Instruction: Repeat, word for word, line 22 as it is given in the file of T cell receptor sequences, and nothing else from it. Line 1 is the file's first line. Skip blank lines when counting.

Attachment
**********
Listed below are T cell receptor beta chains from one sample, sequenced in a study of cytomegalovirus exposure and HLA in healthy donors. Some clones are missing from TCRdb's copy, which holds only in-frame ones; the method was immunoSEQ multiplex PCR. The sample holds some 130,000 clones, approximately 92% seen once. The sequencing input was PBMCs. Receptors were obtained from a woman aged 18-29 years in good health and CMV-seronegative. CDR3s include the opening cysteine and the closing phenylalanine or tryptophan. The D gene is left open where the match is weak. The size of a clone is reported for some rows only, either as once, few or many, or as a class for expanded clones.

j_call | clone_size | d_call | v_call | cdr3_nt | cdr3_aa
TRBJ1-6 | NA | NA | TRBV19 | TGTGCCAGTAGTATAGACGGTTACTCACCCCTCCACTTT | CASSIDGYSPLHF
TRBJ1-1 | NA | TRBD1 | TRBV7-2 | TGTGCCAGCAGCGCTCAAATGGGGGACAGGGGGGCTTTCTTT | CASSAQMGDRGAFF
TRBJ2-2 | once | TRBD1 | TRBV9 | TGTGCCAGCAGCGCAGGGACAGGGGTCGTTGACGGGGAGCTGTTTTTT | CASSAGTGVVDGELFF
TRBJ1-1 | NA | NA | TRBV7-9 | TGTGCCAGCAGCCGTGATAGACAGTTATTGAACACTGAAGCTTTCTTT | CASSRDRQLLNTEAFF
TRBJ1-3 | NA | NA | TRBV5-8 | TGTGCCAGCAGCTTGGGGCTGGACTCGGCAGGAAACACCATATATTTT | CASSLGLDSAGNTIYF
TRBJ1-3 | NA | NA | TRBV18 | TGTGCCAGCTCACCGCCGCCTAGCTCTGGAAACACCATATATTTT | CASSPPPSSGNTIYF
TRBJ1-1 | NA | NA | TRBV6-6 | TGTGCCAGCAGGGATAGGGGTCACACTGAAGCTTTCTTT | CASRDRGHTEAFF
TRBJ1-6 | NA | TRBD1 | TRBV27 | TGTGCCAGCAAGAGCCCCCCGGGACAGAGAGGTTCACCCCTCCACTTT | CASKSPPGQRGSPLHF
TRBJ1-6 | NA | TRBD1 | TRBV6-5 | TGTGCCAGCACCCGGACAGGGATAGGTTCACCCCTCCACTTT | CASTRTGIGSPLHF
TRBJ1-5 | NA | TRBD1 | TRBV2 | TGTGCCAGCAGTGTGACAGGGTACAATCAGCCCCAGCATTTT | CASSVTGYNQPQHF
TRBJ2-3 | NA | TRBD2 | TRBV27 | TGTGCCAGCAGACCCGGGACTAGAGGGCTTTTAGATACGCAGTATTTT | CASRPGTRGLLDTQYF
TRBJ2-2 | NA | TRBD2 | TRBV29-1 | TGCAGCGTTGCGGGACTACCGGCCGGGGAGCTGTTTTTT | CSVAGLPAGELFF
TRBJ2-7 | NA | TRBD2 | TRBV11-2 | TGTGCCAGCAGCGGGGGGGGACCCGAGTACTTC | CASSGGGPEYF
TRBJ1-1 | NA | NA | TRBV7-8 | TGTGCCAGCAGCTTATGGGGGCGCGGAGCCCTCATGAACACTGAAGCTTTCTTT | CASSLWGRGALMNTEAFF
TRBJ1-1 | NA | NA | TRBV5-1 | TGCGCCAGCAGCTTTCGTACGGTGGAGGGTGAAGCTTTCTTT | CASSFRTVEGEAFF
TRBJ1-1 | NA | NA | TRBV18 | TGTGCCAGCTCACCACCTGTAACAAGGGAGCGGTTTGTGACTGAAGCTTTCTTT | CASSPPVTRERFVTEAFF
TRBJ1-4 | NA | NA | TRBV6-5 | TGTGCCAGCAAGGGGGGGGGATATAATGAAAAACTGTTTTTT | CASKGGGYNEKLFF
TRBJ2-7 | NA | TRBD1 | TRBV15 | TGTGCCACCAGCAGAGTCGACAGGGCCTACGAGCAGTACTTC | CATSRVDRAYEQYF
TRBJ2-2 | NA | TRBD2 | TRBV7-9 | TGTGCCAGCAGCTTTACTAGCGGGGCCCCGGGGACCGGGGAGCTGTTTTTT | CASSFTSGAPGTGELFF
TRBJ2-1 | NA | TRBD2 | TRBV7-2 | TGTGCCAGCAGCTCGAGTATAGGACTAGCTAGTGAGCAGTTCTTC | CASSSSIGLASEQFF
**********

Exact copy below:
TRBJ2-1 | NA | TRBD2 | TRBV7-2 | TGTGCCAGCAGCTCGAGTATAGGACTAGCTAGTGAGCAGTTCTTC | CASSSSIGLASEQFF